Groundbreaking ceremonies took place Friday in Petaluma, Calif., marking the start of construction of Sonoma Marin Area Rail Transit (SMART) passenger rail work for the two counties, north of San Francisco.
L.B. Foster Thursday reported fourth-quarter net income of $6.1 million, or 60 cents per diluted share, compared to $6.2 million or 60 cents per diluted share, in the same quarter of 2010.
Southeast Pennsylvania Transportation Authority has awarded a contract to Ansaldo STS USA, worth roughly $100 million, for installation of Positive Train Control on SEPTA's regional rail system, serving five counties.
American Railcar Industries, Inc. expressed satisfaction with its fourth-quarter and full year revenue and earnings, and also voice cautious optimism on the year ahead.
Class I railroads employed 159, 333 people in mid-January, up 3.93% from January 2011, but down 0.24% overall from last December, according to figures provided by the Surface Transportation Board.
U.S. freight carload traffic for the week ending Feb. 18, 2012 declined 5.2% measured against the comparable week in 2012, the Association of American Railroads said Thursday. U.S. intermodal volume for the week also retreated, down 5.6%, compared with the same week last year.
Norfolk Southern says it cannot support a current plan for commuter rail service linking Charlotte and Mt. Mourne, N.C., calling the idea "fatally flawed."
Atlanta-based RMI Wednesday said it has reached a five-year agreement with RailAmerica, Inc. for the implementation of RMI's ExpressYard Car Repair Billing (CRB) and Operations Management Software System.
Fairport, N.Y.-based RailComm said Wednesday CSX Transportation has expanded its Domain Operations Controller (DOC®) system located at Boyles Yard in Birmingham, Ala.
Unitrac Railroad Materials, Inc. said Wednesday it has received a three-year contract to supply special trackwork to the Washington Metropolitan Area Transit Authority (WMATA), valued at approximately $8 million over the three-year period.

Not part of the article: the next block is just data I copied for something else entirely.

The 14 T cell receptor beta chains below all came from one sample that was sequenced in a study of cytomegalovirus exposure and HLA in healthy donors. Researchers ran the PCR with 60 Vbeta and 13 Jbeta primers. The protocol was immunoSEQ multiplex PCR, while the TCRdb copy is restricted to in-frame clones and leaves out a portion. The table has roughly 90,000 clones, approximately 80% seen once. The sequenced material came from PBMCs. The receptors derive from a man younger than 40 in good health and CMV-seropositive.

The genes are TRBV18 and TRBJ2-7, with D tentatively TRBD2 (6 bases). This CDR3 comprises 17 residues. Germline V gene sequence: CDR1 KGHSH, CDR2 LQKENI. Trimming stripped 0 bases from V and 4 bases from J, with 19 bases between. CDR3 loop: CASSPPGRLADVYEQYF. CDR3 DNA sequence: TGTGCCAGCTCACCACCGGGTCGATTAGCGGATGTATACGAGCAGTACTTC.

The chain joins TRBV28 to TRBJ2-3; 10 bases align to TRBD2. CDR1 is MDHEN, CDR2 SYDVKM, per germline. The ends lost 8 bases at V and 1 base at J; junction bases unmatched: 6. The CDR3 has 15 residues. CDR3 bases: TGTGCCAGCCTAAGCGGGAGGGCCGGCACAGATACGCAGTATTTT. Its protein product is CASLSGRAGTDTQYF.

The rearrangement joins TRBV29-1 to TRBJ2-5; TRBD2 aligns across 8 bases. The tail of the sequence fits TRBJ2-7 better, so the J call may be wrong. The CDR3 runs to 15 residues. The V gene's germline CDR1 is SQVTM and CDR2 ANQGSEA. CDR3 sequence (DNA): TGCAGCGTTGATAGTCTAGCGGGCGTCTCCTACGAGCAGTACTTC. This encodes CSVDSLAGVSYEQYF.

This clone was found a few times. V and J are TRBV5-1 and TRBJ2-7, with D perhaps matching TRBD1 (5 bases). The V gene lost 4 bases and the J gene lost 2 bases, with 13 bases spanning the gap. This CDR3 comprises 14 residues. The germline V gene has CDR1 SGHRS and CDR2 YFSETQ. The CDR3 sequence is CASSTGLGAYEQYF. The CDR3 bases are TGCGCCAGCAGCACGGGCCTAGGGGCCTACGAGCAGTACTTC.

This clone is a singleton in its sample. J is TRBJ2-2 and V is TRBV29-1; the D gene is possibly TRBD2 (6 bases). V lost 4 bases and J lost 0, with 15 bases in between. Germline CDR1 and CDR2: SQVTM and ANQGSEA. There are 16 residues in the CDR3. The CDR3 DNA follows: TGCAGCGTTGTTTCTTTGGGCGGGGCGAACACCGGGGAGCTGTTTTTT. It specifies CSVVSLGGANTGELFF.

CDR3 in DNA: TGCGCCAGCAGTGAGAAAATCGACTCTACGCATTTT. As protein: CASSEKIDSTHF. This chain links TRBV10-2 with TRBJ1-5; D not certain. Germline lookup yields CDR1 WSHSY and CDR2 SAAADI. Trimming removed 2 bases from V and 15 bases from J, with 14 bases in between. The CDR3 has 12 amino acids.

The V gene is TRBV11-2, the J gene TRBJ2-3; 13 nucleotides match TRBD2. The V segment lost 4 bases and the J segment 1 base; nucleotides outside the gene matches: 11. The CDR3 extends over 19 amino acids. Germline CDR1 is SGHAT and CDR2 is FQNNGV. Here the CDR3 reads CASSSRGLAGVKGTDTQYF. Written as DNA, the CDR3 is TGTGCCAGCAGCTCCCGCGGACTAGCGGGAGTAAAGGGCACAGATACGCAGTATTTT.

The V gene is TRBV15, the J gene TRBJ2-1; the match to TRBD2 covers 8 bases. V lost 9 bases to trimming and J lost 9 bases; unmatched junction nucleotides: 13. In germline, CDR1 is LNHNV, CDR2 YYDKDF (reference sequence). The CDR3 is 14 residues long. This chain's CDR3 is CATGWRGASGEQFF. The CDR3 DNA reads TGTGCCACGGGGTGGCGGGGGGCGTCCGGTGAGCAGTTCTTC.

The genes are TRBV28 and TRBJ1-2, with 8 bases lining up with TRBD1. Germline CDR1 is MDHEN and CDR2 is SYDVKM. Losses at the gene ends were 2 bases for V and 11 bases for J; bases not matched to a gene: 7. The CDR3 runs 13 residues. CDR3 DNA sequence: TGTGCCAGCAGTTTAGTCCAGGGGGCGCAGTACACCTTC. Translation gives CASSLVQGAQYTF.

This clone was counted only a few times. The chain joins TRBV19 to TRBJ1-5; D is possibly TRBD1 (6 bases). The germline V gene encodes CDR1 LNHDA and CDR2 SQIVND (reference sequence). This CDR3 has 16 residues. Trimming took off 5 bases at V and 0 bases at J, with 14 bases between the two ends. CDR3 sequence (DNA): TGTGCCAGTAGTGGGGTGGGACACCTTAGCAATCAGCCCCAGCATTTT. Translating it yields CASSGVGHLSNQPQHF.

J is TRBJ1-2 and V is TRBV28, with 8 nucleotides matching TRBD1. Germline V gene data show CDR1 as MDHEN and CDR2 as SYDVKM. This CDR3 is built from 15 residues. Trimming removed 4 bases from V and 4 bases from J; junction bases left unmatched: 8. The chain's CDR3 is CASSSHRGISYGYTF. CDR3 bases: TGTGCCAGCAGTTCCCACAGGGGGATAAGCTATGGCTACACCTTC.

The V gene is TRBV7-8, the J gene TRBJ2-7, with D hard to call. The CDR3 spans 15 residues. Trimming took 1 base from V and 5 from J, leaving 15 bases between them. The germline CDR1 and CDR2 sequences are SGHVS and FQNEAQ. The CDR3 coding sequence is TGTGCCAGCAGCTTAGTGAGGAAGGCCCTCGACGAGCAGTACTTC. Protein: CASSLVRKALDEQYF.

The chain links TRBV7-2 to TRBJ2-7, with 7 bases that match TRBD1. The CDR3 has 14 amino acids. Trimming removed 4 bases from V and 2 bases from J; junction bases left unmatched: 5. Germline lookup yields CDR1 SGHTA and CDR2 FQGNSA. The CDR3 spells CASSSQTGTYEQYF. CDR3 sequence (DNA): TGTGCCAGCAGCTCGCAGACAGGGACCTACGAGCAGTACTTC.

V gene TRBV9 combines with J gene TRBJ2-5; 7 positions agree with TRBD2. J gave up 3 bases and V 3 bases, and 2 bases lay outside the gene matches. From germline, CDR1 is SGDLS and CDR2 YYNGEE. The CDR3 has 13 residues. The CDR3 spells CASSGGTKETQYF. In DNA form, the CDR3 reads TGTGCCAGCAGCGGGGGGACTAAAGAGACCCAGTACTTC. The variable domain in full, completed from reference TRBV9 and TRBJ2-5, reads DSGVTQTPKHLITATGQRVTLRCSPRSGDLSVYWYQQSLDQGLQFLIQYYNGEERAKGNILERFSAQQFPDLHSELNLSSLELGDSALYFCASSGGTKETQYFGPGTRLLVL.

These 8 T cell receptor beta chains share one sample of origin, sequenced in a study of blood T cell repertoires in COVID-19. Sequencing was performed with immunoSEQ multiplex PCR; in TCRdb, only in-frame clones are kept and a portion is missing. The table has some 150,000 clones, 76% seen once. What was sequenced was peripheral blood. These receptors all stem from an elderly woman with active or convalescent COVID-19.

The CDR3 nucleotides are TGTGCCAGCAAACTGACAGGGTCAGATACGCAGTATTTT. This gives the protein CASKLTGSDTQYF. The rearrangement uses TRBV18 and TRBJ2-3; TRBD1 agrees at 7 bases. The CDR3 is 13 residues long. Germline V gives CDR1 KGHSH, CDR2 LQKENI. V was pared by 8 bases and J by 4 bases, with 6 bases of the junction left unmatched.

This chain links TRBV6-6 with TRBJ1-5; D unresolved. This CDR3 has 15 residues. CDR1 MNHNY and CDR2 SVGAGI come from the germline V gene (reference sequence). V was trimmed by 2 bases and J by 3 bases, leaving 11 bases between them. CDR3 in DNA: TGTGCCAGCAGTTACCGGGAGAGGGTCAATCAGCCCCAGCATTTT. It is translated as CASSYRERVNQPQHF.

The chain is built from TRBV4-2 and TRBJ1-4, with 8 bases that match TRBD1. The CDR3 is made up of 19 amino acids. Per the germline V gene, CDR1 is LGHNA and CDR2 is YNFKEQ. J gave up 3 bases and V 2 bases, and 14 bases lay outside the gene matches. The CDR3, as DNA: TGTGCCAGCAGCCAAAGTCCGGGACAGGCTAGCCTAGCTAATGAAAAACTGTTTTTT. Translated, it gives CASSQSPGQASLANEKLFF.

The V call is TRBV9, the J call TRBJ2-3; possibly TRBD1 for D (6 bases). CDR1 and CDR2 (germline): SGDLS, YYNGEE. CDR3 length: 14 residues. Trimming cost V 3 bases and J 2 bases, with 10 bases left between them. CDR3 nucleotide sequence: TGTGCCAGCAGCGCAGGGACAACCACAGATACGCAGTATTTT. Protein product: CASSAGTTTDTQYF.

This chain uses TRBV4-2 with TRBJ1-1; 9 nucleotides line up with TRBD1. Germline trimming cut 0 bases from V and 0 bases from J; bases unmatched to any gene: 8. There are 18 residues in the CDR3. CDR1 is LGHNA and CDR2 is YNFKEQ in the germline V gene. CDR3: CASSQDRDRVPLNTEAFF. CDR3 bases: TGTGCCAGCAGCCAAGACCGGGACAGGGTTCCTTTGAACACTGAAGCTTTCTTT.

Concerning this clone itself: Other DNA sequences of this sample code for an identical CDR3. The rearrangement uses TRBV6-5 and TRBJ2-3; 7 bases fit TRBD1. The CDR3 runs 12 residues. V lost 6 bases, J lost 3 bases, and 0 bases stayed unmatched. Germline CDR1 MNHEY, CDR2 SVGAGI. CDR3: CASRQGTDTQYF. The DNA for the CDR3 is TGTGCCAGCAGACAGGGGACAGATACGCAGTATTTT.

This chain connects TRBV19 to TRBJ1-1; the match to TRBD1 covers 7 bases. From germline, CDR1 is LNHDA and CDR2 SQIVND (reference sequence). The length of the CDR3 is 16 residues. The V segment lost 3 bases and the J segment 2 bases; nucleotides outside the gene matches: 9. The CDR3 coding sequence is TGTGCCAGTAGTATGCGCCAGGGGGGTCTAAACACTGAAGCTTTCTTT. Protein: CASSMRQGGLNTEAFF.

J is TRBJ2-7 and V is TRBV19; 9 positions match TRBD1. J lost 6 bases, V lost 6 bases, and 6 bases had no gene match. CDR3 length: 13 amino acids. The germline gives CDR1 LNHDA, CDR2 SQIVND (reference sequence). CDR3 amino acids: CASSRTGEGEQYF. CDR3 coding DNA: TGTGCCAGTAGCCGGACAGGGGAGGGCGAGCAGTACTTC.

Wabtec Corp. Tuesday reported sales of $1.97 billion and GAAP earnings per diluted share of $3.51, both records, for 2011. Non-GAAP EPS was $3.70, excluding special items disclosed in the second quarter.
Possibly due to any outcry of protest from numerous transport groups—and certainly due in part to defections within Republican House ranks—the House of Representatives has moved to delay consideration of any surface transportation authorization bill until Feb. 27 at the earliest. The American Public Transportation Association said Thursday, “In delaying consideration of these parts of the bill, the leadership also cancelled the Rules Committee meeting previously scheduled for [Wednesday], where the Rules Committee planned to decide which amendments—including those on dedicated funding for transit and other transit issues—would be considered on the House floor. The House is currently debating the parts of the bill that would raise revenues through expanded oil exploration, and it could also debate parts of the bill related to changing federal pensions to offset transportation spending authorized in the bill.” Still unresolved is how any bill would fund highway repair and/or expansion alone, even if public transport issues were waved away, per the intent of House bill H.R. 7. Proposals for expanded use of toll roads on portions of the Interstate highway system have caused, at minimum, consternation among self-proclaimed fiscal conservatives. But the outcry over H.R. 7 and its potential negating of transit funding spans numerous transport groups, including APTA, the National Association of Railroad Passengers, Smart Growth America, and the U.S. Chamber of Commerce, along with bicycle and pedestrian advocacy groups nationwide. APTA on Thursday urged its members to “continue to urge their representatives to support a rule that allows consideration of the Nadler-LaTourette-Blumenauer-Gibson-Crowley-Turner-Rangle-Grimm-Lewis-Fitzpatrick-Norton-Hayworth-Lipinski-Dold Amendment on the House Floor and to support the amendment to restore dedicated transit funding when it is offered.”